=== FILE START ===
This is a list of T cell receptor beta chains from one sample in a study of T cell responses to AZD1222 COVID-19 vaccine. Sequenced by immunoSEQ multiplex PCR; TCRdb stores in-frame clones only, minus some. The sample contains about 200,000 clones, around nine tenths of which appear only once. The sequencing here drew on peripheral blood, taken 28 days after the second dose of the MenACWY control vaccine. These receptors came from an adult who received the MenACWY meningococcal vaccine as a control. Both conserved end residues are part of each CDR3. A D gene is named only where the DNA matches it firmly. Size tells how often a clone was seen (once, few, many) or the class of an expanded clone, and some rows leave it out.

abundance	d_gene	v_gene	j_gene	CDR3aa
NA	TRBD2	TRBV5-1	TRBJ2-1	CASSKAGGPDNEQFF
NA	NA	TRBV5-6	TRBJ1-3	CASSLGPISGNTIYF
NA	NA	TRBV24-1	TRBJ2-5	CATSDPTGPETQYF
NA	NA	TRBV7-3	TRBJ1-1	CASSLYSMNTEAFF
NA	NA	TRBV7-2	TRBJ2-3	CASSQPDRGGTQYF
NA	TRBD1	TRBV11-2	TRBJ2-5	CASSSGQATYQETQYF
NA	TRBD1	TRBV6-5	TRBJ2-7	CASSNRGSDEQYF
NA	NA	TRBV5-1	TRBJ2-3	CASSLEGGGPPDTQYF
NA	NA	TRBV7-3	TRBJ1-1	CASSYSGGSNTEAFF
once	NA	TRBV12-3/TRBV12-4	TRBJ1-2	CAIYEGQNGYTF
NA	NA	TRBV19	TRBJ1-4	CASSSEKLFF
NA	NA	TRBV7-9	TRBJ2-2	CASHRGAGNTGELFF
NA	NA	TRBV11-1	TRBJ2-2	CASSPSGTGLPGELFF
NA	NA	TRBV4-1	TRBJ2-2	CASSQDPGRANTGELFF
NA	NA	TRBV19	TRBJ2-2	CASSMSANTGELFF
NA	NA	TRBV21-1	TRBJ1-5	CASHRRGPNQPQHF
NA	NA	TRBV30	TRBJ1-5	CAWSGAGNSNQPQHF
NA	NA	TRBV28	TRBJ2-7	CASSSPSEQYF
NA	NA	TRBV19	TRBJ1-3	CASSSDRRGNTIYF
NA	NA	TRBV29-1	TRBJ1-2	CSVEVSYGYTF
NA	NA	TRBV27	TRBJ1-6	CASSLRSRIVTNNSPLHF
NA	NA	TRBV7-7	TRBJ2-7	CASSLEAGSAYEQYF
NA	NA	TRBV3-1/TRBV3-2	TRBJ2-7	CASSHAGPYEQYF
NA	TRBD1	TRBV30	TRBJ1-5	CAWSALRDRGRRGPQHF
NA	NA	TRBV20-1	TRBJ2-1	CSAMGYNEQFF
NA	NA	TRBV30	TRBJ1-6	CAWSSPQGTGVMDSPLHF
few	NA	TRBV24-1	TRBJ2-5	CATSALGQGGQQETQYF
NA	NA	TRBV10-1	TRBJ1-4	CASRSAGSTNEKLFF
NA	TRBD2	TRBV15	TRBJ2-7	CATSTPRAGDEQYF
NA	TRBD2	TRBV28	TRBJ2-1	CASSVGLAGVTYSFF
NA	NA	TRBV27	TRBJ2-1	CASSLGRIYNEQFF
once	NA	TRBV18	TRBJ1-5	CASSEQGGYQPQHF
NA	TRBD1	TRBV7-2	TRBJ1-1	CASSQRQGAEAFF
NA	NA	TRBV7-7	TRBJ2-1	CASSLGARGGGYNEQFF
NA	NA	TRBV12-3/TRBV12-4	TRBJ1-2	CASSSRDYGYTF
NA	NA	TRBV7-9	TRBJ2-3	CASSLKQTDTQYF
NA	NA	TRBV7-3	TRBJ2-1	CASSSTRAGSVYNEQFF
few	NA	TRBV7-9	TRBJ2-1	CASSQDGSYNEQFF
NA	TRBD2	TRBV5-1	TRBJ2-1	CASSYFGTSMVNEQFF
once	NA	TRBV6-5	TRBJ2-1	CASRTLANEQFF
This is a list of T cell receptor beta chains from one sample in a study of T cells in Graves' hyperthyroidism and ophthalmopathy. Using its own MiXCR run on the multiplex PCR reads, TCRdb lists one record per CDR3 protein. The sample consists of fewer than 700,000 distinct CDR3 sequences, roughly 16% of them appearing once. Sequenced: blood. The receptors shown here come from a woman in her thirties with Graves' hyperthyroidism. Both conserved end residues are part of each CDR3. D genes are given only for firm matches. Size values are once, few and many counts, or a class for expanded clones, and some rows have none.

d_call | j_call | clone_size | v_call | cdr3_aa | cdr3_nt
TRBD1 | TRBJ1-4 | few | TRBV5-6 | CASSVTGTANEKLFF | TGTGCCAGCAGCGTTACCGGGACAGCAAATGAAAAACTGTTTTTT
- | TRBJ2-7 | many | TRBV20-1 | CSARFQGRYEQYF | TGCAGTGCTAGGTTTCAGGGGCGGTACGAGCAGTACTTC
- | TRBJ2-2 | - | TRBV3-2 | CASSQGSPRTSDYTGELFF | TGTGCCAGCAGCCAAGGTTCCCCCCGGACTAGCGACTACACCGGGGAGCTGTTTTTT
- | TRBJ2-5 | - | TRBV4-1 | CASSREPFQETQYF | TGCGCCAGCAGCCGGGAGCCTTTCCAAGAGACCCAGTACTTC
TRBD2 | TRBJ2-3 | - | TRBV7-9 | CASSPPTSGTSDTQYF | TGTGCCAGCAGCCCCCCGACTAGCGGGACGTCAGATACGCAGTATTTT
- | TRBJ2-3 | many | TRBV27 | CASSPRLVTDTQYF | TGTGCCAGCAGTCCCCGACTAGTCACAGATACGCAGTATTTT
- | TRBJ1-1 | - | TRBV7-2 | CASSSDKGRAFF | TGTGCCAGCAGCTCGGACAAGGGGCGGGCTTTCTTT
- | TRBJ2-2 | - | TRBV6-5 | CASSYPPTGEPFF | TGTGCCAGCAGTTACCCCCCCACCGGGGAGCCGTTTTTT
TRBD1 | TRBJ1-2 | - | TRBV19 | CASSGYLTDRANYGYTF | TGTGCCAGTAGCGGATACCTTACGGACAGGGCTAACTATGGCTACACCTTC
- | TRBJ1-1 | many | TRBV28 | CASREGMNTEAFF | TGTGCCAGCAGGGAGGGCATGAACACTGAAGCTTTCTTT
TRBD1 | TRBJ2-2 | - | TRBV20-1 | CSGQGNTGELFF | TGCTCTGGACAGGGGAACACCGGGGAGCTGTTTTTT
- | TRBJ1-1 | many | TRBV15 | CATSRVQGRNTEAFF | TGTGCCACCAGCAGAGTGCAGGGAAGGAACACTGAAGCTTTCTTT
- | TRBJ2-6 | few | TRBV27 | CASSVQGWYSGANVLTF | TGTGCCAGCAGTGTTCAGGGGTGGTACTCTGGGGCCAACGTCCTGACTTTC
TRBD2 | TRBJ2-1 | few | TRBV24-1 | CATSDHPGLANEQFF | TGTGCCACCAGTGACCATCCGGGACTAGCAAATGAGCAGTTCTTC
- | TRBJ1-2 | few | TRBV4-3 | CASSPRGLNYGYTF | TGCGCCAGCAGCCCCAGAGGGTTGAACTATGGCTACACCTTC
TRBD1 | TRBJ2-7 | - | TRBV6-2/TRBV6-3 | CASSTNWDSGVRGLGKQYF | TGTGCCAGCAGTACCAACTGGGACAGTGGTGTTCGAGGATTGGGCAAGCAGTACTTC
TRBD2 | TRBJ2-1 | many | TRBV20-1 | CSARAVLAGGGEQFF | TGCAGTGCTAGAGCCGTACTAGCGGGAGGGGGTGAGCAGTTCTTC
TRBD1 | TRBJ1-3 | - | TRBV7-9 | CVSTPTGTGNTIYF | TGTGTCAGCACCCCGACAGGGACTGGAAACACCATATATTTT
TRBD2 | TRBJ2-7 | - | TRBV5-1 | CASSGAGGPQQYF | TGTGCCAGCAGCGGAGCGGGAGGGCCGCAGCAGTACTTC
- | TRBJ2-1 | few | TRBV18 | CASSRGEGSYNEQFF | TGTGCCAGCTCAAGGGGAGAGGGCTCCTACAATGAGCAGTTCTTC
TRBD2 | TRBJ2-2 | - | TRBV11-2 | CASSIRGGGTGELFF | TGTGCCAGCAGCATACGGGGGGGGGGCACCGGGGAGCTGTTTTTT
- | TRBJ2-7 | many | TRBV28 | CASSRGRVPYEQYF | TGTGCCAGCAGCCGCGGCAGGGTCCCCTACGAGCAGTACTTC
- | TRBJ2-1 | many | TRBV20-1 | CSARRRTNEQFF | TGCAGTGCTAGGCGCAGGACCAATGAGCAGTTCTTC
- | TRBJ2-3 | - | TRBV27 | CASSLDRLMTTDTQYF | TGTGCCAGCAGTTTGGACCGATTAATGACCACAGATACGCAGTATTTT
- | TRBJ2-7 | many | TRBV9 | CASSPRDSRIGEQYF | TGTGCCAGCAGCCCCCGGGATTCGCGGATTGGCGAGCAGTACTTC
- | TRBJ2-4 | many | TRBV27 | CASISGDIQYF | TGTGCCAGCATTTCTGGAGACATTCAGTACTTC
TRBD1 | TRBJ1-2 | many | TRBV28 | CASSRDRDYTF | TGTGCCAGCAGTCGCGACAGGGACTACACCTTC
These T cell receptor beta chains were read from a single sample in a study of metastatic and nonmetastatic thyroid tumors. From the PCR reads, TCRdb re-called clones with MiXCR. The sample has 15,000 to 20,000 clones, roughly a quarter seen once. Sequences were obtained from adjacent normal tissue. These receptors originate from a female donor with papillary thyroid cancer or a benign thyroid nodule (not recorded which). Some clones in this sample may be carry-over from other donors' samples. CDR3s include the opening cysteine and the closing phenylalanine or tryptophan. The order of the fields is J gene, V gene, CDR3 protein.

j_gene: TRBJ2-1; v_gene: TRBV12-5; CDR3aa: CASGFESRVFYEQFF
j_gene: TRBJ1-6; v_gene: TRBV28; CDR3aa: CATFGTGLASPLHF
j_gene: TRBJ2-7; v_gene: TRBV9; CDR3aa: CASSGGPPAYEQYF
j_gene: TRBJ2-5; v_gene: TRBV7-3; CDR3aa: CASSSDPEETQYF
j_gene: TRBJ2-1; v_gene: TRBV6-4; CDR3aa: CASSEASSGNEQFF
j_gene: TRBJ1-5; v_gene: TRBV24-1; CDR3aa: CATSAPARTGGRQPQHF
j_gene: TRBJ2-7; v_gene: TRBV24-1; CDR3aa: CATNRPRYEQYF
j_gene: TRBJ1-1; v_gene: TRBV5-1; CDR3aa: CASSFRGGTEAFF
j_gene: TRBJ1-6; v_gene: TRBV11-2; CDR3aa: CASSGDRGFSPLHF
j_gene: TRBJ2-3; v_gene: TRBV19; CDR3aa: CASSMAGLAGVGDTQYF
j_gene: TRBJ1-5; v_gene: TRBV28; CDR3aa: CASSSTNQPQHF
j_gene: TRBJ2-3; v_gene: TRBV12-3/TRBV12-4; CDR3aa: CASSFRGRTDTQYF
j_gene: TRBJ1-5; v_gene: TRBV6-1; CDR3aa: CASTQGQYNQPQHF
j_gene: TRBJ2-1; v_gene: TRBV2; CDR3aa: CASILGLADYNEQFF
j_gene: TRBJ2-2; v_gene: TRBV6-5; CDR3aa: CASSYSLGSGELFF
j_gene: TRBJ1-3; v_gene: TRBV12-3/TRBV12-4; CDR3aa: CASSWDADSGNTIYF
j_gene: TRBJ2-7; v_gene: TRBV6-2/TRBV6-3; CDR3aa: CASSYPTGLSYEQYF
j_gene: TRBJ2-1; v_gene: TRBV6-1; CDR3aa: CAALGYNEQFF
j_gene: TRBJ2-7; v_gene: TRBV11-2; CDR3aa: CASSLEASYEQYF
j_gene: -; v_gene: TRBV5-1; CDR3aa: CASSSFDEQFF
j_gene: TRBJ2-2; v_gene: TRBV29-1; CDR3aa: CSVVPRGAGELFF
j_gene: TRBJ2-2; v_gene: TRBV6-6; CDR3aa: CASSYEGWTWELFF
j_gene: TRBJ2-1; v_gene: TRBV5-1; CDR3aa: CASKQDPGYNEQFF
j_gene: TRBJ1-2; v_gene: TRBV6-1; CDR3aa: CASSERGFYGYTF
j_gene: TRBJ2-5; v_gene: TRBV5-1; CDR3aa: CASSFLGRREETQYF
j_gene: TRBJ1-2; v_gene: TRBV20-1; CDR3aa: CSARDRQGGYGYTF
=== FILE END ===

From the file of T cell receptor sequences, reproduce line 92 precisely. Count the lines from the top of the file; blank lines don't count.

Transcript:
j_gene: -; v_gene: TRBV5-1; CDR3aa: CASSSFDEQFF